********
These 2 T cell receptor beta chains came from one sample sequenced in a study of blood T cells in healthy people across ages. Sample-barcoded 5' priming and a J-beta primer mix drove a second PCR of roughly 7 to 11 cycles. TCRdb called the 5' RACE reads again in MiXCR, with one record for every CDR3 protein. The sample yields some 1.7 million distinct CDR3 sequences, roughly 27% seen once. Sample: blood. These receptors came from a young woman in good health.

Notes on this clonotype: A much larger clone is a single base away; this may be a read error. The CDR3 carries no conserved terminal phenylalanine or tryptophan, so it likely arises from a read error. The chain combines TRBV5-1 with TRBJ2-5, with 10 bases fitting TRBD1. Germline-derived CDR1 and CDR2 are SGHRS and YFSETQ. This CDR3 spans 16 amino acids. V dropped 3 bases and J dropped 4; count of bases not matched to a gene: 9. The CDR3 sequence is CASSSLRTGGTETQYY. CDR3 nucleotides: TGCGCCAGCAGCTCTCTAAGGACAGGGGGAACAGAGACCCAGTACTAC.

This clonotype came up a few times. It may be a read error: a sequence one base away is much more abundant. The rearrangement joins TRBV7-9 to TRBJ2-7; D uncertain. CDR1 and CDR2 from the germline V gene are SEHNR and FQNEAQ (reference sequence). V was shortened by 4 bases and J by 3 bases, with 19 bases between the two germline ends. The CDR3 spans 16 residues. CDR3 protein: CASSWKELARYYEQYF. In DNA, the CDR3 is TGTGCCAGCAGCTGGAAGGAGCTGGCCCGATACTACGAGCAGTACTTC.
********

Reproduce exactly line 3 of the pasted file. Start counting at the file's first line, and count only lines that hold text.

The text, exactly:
This clonotype came up a few times. It may be a read error: a sequence one base away is much more abundant. The rearrangement joins TRBV7-9 to TRBJ2-7; D uncertain. CDR1 and CDR2 from the germline V gene are SEHNR and FQNEAQ (reference sequence). V was shortened by 4 bases and J by 3 bases, with 19 bases between the two germline ends. The CDR3 spans 16 residues. CDR3 protein: CASSWKELARYYEQYF. In DNA, the CDR3 is TGTGCCAGCAGCTGGAAGGAGCTGGCCCGATACTACGAGCAGTACTTC.